Rails controller problems

  1. Users_Controller CRUD expects param[:id] to create User instance.
    With
    Orders_Controller, I’d like to retrieve a list of users who have
    ordered. I
    know Orders_Controller expects param[:id] to be for creating Order
    instance. So does this mean if I want to retrieve a list of users who
    have
    ordered, I should create a method called ‘get_orders’ in
    Users_Controller?

  2. Can user’s id be passed as the param[:id] for controllers other than
    Users_Controller? I find that it seems to make CanCan hard to maintain.

  3. There seem to be too many methods in Users_Controller (e.g.
    deactivate,
    change_role, etc.). How do you organise them/reduce them?

On 1 March 2014 19:20, Brandon [email protected] wrote:

change_role, etc.). How do you organise them/reduce them?
It seems there are a lot of basic things that you have not yet got the
hang of. I suggest that you start by working right through a good
tutorial such as railstutorial.org (which is free to use online) which
will show you the basics of rails, so that you will be able to answer
most questions yourself.

Colin

Thanks for that Colin, after revisiting a few chapters there I
understand
it better now.

But it seems that User controller will be pretty FAT over time.

What are the strategies to DRY it up?

On 3 March 2014 09:18, Brandon [email protected] wrote:

Thanks for that Colin, after revisiting a few chapters there I understand it
better now.

But it seems that User controller will be pretty FAT over time.

Why?

On Mon, Mar 3, 2014 at 5:36 AM, Colin L. [email protected] wrote:

On 3 March 2014 09:18, Brandon [email protected] wrote:

But it seems that User controller will be pretty FAT over time.

Why?

Because User has a classic tendency to become a God Object. :slight_smile:

Brandon, sorry if I’m repeating stuff that came earlier, I didn’t pay
much attention to this thread until the above exchange caught my eye.

The User class tends to accumulate a lot of crud (not to be confused
with CRUD), becoming what we call a God Object, one that sees, knows,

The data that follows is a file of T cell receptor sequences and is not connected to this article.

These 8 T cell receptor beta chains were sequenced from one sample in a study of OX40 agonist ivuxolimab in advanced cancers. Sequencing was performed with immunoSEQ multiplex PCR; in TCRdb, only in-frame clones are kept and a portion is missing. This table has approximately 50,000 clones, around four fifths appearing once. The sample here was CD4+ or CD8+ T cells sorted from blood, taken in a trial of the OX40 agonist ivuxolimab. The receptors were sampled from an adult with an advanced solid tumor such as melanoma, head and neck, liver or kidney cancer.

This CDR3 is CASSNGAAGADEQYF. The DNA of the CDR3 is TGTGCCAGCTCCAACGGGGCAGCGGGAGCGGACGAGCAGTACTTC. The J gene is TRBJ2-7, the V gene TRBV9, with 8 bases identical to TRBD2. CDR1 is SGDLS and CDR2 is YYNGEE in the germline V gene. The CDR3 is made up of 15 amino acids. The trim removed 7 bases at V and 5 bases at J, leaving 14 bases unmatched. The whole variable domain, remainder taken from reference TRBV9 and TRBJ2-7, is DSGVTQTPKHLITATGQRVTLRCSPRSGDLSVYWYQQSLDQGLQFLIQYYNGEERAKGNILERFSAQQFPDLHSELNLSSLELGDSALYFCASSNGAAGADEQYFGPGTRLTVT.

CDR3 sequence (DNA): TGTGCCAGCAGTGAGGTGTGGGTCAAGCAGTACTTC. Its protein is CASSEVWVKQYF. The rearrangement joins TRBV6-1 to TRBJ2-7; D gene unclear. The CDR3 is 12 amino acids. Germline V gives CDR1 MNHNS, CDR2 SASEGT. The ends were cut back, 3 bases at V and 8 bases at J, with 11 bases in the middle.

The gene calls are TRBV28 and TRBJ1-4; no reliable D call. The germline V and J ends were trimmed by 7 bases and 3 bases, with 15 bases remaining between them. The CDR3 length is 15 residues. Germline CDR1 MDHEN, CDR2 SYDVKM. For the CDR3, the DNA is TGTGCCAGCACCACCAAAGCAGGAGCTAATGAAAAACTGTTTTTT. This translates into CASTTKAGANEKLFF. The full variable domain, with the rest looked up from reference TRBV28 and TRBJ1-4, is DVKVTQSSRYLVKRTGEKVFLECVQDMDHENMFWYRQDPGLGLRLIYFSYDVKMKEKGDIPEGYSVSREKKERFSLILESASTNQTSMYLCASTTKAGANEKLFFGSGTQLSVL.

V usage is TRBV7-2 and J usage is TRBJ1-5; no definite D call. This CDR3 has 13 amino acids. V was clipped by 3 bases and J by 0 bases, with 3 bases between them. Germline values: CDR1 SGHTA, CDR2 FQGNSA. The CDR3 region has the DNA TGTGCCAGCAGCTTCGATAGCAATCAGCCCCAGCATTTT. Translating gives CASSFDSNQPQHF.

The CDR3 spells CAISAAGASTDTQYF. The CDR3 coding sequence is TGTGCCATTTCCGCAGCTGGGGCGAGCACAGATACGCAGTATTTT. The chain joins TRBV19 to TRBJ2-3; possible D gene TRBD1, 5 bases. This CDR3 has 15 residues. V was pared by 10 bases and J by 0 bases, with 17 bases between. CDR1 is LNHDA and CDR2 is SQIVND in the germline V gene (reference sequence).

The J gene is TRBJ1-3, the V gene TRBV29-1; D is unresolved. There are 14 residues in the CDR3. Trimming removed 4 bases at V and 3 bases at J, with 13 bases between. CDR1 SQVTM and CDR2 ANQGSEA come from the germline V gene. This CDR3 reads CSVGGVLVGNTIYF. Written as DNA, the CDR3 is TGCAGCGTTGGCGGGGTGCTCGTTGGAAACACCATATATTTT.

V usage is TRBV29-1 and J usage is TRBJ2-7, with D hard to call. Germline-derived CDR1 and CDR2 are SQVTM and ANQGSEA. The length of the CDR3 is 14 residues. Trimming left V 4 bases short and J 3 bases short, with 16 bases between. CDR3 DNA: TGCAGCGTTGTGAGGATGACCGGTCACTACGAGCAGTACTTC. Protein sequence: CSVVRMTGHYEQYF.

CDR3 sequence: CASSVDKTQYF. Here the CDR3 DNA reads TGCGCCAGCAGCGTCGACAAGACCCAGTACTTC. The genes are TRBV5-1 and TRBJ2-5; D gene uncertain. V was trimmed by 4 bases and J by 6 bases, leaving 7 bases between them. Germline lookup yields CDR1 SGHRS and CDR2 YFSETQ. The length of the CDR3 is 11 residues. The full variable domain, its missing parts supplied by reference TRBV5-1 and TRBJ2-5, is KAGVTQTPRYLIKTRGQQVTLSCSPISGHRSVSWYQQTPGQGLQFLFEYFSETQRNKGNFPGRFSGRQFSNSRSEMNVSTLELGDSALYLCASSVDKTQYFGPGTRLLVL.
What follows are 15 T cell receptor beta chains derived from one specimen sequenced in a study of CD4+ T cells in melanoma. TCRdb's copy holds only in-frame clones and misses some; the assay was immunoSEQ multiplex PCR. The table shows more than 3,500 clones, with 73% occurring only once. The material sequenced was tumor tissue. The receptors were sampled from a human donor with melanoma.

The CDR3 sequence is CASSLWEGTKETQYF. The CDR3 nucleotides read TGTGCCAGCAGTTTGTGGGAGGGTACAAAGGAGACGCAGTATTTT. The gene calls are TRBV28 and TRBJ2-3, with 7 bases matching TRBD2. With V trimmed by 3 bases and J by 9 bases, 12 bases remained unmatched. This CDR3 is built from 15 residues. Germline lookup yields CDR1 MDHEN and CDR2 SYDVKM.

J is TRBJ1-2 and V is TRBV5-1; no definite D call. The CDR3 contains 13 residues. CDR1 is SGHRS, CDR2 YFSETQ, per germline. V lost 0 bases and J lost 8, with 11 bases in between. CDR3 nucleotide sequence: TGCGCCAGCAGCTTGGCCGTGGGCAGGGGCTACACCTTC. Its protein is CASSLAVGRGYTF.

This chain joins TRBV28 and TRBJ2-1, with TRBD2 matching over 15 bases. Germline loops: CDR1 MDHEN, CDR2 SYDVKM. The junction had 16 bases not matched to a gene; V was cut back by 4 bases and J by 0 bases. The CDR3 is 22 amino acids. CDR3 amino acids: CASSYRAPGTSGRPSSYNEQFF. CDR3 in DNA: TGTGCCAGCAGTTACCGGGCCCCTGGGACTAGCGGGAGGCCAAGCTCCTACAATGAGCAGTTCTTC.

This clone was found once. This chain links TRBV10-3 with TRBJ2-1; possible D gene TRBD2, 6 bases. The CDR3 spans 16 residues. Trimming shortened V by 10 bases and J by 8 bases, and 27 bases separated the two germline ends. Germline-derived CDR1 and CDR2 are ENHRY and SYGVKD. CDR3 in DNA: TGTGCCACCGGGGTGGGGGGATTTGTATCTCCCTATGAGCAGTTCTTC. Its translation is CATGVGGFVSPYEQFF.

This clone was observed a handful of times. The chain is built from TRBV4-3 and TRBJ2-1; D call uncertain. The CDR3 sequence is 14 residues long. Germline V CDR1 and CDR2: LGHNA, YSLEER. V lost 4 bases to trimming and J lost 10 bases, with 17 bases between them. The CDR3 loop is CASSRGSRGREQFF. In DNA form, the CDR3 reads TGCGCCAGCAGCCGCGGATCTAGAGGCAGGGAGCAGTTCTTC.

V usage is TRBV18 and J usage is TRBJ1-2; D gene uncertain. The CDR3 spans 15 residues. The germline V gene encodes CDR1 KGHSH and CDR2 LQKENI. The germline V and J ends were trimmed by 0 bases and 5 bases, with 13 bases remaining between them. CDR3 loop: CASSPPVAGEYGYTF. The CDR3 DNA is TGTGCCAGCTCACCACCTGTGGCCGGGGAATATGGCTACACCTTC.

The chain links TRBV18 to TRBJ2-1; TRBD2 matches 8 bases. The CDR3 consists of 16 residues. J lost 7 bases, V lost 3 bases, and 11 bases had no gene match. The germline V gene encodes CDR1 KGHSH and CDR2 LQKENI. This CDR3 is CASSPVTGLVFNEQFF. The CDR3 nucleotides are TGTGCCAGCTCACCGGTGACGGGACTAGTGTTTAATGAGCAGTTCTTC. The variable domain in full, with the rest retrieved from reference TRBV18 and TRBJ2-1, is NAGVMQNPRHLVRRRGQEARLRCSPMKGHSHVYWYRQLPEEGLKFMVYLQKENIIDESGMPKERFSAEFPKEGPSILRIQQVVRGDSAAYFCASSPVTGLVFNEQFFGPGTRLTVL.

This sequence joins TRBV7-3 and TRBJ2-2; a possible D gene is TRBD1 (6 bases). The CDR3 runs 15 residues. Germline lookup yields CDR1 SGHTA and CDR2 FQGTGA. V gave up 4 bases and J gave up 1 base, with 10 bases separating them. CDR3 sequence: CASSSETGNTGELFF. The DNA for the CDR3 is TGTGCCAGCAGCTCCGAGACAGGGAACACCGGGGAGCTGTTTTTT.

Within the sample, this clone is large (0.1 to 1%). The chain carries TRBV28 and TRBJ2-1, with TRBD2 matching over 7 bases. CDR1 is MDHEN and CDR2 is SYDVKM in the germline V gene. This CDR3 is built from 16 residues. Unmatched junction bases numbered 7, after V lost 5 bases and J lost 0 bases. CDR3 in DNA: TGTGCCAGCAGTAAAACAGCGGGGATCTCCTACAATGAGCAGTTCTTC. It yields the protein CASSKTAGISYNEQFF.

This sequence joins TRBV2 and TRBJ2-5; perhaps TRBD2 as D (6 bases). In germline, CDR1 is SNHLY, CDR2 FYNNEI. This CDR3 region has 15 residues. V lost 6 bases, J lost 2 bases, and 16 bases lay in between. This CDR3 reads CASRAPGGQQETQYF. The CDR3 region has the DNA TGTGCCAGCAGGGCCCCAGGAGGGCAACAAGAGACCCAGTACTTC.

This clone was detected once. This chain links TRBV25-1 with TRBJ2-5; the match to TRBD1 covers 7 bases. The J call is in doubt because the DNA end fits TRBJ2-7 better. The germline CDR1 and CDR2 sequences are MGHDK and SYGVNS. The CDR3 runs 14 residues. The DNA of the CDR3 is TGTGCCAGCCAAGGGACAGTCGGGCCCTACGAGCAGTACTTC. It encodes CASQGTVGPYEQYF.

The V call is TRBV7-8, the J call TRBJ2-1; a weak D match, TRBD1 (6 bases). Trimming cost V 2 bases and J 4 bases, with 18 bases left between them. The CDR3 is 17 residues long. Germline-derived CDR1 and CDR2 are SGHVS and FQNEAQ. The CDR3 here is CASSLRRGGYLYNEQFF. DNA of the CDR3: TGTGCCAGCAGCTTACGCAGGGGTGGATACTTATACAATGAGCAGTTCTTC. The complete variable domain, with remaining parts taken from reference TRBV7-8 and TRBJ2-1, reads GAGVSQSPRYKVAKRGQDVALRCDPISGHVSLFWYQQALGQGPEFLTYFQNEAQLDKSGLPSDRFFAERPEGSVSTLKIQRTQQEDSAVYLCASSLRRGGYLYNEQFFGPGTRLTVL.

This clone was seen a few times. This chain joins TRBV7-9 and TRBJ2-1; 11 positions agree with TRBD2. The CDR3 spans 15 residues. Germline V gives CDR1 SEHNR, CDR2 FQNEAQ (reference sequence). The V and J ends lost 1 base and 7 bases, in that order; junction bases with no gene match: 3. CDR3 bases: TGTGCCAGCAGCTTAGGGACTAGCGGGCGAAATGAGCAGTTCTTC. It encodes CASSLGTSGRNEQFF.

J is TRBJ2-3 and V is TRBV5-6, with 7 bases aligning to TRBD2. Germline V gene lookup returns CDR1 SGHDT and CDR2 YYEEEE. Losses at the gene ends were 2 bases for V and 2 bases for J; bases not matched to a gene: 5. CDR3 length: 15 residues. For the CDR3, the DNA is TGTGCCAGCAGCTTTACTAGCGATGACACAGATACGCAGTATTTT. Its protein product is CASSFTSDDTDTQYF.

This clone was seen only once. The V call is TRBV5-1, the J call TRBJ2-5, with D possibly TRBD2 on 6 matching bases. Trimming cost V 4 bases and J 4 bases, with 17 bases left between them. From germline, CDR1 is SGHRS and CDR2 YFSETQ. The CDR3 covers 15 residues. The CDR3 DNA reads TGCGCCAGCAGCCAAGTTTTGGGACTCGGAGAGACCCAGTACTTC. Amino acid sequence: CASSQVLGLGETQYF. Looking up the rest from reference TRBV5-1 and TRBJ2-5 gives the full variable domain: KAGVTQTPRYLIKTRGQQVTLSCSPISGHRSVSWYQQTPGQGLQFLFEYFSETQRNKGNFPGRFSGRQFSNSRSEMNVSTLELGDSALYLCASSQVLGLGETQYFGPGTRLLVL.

and tells all.

To combat that tendency, remember the Single Responsibility Principle,
and look for clear dividing lines to separate responsibilities. What
I usually do is keep User responsible only for logging in and out, so
it usually contains only username, encrypted password, and (only for
purposes of sending password reset tokens and suchlike) an email
address. Any other personal info, like a “real” name, address, phone
number, biography, picture, etc. goes in a Profile object that
belongs_to that User. Other info for specific aspects of using the
system, like availability and desired salary if it’s a job board, go
in more specific profiles, like JobSeekerProfile or JobPosterProfile.

-Dave


Dave A., the T. Rex of Codosaurus LLC (www.codosaur.us);
FREELANCE SOFTWARE DEVELOPER, AVAILABLE AS OF MARCH 1st 2014;
creator of Pull Request Roulette, at PullRequestRoulette.com.

On Mon, Mar 3, 2014 at 11:14 AM, Brandon [email protected] wrote:

So I assumed that getting an Order list from User
should be a method placed inside Order.

Not necessarily, though it will have to interact with Order at some
point. Getting a User’s Orders should be as simple as user.orders,
assuming orders belong_to users.

Then I noticed it expects to get param[:id] as User.id

Things like this are usually changeable.

so I was tempted to put it back to User (the God
object). How do reckon I solve this Order list problem?

IIRC you were after a list of users who have ordered, right? The
immediately obvious solution would be something like “User.all.select
{ |u| u.orders.any? }”, but that would have horrible performance as it
would fetch the orders for each user in a separate query (N+1
problem). Better would be “User.where(id:
Order.pluck(:user_id).uniq)”, which would do one query to get the IDs
and one to turn them into users. There’s probably also some AR syntax
to have the DB do the uniq’ing for you, without stooping to
hand-rolled SQL, but I forget it offhand.

I’ve been reading a lot about Slim Controller, Fat Model and now looking at
my codebase with new lenses

Here, let me grind down those lenses a bit more. :slight_smile: The models
shouldn’t be horribly fat either, it’s just that it’s a better place
for business logic than the controller, never mind the view. If a
model is getting unwieldy, you can possibly extract a service object,
or a data object, or some other thing, from it. Let the Single
Responsibility Principle be your guide.

-Dave


Dave A., the T. Rex of Codosaurus LLC (www.codosaur.us);
FREELANCE SOFTWARE DEVELOPER, AVAILABLE AS OF MARCH 1st 2014;
creator of Pull Request Roulette, at PullRequestRoulette.com.